Billy Connolly plays Steve Myers, a lawyer who became a fisherman from frustration. When his one piece of property, his boat, is struck by lightning and destroyed he is denied insurance ... See full summary »
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Billy Connolly plays Steve Myers, a lawyer who became a fisherman from frustration. When his one piece of property, his boat, is struck by lightning and destroyed he is denied insurance money because it was 'an act of God'. He re-registers as a lawyer and sues the insurance company and the church under the guise of God, defending himself. The accident leads him to a friendship and eventual relationship with a journalist, Anna Redmond (Davis). Written by
When Dave throws the newspaper on top of Steve as he's lying in bed, the second shot of Steve shows no newspaper lying on his upper body, but the third and fourth shots show the newspaper again. See more »
[about his Christian counterparts]
They're praying to God. They should be praying for better lawyers.
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The story's an excellent one. A fisherman see his boat get hit by lightning, but the insurance company won't pay up as they call it an "Act Of God", so he decides to sue God - well the leaders of the churches, anyway.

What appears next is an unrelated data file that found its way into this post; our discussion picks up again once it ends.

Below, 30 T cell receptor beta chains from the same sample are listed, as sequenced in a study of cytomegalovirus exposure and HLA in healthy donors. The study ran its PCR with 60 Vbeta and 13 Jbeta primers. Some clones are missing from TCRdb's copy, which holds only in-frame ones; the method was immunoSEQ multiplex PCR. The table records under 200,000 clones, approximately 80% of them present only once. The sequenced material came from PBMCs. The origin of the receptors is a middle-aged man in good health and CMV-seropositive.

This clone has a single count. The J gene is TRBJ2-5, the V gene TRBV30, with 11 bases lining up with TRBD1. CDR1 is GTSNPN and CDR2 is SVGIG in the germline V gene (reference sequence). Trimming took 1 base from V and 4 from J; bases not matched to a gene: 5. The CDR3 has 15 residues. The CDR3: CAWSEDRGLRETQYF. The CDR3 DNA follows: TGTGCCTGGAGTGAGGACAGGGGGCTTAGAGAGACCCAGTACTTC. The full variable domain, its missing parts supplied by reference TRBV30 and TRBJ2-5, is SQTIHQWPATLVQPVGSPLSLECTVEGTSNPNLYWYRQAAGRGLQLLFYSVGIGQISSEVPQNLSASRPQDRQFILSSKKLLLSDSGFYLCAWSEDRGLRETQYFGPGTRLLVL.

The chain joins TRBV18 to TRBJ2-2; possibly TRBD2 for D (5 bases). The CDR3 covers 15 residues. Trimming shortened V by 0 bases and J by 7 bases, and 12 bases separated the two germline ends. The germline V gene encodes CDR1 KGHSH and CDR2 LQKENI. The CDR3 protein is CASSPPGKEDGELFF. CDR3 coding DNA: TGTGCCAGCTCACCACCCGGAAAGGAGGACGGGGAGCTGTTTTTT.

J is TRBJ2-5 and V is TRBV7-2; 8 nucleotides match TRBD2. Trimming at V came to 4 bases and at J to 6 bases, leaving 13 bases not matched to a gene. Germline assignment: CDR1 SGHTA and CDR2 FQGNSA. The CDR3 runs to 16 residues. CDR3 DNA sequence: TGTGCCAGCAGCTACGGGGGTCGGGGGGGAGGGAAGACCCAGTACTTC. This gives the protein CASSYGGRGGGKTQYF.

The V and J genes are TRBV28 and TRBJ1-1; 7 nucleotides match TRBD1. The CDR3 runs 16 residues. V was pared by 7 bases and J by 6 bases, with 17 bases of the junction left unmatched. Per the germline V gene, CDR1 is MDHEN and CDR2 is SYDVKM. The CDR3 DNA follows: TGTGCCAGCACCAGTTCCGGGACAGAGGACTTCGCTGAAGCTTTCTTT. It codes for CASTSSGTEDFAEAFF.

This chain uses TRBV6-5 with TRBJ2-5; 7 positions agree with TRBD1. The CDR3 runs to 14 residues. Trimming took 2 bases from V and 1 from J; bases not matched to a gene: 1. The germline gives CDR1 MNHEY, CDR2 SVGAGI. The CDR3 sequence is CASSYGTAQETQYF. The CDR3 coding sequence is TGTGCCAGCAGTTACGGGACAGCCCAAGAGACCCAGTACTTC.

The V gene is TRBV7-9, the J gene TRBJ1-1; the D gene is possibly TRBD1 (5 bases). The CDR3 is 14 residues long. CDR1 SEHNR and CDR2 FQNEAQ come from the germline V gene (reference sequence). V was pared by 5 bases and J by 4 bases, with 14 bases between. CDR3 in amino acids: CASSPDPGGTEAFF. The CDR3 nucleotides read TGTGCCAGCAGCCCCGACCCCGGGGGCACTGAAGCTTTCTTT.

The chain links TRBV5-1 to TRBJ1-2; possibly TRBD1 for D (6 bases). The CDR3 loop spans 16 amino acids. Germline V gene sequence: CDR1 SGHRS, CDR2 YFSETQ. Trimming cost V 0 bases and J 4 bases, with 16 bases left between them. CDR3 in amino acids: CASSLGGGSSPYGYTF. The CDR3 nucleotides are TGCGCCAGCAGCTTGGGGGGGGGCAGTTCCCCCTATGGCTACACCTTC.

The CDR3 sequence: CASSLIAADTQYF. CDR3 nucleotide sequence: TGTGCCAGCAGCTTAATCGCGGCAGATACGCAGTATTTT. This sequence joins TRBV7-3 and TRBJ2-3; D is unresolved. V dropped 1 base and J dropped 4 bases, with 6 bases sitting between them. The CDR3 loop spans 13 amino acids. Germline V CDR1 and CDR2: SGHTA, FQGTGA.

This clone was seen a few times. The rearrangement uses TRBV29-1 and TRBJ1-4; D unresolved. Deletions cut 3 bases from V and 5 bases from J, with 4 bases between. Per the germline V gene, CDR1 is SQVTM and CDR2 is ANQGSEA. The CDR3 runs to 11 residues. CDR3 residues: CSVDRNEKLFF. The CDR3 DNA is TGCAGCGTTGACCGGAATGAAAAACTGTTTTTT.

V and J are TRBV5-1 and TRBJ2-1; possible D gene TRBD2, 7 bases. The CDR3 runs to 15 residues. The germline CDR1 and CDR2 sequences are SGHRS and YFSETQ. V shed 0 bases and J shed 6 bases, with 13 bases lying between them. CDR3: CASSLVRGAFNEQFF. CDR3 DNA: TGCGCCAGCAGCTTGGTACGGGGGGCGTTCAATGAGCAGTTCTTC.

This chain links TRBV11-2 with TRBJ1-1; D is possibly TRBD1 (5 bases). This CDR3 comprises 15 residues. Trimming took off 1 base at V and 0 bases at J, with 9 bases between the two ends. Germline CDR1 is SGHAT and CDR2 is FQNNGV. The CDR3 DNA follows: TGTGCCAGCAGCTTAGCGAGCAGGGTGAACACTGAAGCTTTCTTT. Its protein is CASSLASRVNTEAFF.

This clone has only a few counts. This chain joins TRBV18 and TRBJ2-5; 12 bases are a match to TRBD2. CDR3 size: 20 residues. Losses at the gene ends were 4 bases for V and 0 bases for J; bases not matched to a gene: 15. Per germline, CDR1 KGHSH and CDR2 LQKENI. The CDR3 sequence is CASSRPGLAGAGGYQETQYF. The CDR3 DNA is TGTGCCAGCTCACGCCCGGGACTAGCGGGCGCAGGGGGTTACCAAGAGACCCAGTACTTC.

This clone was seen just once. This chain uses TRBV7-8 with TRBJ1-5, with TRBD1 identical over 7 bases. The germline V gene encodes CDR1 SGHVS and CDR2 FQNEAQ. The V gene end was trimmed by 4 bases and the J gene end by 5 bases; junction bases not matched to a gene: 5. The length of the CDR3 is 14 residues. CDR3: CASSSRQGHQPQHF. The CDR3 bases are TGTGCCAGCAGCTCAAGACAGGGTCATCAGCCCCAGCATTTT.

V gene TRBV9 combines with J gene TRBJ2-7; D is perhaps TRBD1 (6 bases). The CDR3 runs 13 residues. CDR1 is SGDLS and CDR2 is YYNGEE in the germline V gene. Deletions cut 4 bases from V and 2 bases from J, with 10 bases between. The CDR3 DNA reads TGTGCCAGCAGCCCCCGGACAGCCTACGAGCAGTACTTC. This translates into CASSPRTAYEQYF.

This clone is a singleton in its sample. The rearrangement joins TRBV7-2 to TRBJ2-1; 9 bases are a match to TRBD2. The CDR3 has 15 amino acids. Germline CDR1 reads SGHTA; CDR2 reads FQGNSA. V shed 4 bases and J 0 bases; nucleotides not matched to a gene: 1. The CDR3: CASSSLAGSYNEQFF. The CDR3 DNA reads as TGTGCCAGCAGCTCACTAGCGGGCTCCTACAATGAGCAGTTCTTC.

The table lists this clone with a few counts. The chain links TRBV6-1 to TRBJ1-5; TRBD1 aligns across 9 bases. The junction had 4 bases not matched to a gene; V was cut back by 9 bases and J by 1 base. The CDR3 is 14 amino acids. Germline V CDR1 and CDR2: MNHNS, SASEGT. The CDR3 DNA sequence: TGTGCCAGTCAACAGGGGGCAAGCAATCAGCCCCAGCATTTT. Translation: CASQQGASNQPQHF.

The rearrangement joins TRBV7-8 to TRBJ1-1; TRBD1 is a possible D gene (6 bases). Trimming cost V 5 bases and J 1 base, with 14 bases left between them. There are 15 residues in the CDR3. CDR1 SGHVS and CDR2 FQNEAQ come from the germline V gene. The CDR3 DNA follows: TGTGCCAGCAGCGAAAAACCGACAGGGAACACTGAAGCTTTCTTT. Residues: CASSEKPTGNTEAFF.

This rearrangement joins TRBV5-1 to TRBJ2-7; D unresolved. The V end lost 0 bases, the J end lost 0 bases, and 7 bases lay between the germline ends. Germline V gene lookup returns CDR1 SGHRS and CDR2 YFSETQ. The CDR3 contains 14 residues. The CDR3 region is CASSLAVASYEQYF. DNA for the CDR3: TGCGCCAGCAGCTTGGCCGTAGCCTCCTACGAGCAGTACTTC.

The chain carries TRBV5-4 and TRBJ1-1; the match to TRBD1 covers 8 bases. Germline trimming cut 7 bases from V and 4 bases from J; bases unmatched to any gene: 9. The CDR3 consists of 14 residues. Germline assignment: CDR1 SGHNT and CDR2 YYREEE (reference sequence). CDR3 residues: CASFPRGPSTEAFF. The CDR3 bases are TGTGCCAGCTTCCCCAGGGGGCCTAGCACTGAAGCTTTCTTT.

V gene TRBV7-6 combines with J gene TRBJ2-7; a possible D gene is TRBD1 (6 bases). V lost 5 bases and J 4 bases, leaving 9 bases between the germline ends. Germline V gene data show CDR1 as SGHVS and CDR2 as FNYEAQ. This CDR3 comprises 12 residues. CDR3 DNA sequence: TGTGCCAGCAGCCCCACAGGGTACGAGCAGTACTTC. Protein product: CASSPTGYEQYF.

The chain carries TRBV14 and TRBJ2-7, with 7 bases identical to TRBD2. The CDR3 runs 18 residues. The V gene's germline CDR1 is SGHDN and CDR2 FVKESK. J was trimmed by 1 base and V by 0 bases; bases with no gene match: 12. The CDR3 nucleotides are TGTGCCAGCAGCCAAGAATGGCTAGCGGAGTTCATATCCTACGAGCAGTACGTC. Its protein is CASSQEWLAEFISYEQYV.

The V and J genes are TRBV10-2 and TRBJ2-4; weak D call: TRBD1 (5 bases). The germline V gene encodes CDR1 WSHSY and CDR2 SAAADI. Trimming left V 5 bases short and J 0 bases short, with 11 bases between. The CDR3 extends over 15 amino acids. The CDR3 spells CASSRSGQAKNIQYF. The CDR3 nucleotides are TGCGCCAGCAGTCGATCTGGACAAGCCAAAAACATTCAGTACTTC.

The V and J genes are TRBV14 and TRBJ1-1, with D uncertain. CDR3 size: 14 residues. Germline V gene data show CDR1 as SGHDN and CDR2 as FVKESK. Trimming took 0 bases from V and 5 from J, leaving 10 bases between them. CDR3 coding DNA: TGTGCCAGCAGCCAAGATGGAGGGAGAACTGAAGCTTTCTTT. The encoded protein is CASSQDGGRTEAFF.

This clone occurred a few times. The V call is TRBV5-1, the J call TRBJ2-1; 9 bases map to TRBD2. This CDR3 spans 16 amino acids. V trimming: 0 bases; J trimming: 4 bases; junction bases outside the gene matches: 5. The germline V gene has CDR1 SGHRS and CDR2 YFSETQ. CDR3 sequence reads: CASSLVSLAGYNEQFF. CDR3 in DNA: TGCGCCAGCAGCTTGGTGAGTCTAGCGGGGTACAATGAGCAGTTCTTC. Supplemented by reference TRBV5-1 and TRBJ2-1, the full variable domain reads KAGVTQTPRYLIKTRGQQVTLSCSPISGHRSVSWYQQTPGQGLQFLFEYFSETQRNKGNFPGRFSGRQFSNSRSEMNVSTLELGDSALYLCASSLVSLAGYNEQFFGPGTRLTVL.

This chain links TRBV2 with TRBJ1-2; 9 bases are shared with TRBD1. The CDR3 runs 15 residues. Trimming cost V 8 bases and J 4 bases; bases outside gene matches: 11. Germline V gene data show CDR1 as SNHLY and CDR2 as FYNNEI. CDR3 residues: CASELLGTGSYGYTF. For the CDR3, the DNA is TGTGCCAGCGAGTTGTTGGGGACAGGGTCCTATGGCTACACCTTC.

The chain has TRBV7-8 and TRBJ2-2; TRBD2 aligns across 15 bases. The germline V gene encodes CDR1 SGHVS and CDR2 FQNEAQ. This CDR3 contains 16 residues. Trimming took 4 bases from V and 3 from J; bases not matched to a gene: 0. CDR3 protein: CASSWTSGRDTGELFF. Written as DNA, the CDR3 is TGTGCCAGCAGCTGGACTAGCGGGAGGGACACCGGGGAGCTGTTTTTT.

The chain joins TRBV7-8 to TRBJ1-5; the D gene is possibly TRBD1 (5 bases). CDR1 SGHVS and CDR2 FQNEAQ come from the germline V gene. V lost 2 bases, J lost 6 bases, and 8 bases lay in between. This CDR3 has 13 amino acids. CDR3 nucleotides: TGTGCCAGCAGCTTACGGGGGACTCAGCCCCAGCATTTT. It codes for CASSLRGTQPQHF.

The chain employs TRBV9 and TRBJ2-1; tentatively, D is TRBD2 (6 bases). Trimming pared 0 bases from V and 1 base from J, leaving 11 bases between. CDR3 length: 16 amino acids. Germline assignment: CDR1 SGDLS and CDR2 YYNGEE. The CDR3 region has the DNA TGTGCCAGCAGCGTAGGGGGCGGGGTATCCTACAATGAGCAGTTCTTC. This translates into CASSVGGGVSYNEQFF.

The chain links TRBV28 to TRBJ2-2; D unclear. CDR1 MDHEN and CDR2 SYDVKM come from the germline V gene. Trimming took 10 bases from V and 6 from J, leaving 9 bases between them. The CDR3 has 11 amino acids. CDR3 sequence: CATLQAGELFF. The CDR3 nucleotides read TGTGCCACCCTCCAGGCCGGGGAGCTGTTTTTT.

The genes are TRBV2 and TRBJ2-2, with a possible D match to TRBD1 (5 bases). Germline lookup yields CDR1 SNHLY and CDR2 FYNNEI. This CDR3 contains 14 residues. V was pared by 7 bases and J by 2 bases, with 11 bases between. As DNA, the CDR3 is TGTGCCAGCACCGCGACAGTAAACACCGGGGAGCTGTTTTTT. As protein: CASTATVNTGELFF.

I wish Billy Connolly would play less roles where he's called upon to be Billy Connolly, where there's no at all the swearing and being Scottish - he can be a really good actor, and he sort of is in this. Judy Davis, however, isn't convincing, but I'm sure that's the fault of the role or the writing, rather than Ms Davis herself.
At first thought, the ending seems to be very Hollywood, but in the time since I saw the film, it would appear that perhaps it was the best possible conclusion. The two other possible endings - one would have been even more Hollywood and the other one would have been a disappointment.
(And on a minor point, I think this was the first time I've ever seen a movie or TV show set in Sydney that didn't go for the stock cliche of shots of the Harbour Bridge and/or the Opera House - kudos to the writers for not being formulaic in that respect).
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